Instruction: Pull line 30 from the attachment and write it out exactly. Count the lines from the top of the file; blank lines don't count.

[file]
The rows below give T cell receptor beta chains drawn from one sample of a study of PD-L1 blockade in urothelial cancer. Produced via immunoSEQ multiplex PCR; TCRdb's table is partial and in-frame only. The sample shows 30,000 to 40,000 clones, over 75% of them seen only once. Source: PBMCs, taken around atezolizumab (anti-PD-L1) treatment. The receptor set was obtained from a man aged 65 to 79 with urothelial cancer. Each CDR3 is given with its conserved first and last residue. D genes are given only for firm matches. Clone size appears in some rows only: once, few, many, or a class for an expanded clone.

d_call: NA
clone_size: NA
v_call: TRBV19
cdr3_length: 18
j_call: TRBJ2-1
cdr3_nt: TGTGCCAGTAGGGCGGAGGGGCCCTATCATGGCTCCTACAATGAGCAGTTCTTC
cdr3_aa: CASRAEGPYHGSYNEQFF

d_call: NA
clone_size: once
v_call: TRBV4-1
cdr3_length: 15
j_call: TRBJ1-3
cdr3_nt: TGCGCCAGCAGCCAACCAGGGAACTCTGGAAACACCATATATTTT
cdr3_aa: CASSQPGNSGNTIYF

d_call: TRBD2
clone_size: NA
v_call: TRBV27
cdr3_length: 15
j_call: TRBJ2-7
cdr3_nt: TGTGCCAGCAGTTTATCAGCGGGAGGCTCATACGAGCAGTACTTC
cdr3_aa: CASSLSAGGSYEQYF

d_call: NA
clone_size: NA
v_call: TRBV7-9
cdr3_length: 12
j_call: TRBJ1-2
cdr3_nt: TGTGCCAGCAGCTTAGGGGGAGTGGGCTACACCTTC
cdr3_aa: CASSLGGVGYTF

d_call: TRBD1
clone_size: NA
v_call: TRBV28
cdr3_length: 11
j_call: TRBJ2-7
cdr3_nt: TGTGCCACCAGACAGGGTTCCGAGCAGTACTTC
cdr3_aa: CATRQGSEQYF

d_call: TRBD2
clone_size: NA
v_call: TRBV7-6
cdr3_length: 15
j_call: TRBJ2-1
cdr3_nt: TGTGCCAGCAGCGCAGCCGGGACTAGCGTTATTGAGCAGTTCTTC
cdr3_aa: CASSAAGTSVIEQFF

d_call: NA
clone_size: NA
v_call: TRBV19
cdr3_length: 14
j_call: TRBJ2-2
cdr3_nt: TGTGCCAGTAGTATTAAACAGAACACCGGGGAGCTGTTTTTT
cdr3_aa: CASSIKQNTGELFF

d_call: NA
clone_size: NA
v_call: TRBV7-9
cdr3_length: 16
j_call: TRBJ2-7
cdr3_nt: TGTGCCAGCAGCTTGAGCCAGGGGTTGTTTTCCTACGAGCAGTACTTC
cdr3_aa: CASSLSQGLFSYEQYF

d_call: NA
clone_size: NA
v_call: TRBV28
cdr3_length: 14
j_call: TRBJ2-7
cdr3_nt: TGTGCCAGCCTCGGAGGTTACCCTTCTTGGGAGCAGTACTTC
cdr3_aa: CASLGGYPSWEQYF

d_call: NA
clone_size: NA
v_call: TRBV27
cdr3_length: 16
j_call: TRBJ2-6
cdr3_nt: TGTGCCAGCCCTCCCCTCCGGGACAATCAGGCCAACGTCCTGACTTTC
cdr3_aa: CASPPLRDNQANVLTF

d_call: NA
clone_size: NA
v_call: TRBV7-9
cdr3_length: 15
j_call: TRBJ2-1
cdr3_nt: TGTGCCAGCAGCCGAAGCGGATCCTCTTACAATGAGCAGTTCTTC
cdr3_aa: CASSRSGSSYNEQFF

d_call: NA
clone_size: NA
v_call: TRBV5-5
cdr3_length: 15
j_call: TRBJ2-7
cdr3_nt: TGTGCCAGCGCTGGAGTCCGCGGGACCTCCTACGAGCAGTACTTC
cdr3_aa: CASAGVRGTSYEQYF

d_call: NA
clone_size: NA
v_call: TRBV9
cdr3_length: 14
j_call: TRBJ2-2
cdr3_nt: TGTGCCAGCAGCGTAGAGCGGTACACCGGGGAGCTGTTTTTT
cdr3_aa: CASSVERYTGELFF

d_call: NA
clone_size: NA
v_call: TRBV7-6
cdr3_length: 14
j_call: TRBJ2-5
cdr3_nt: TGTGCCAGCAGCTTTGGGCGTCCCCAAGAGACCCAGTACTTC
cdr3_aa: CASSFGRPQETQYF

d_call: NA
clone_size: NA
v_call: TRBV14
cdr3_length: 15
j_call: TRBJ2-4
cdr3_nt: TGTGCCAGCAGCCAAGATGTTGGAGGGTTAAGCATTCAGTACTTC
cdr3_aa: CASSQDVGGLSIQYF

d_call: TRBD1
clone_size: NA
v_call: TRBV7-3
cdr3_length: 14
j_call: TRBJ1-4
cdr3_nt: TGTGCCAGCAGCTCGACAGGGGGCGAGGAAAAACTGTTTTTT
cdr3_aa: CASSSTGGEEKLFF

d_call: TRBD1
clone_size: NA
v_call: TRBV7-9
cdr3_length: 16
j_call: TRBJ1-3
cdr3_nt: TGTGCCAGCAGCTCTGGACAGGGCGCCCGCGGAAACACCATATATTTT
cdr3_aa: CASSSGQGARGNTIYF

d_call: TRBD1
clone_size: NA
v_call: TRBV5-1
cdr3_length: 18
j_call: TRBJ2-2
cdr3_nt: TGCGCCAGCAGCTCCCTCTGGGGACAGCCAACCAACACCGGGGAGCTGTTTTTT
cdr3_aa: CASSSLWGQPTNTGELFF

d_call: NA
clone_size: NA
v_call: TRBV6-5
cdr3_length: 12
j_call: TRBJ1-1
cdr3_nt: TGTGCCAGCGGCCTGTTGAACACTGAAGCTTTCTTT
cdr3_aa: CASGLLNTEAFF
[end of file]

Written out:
d_call: TRBD1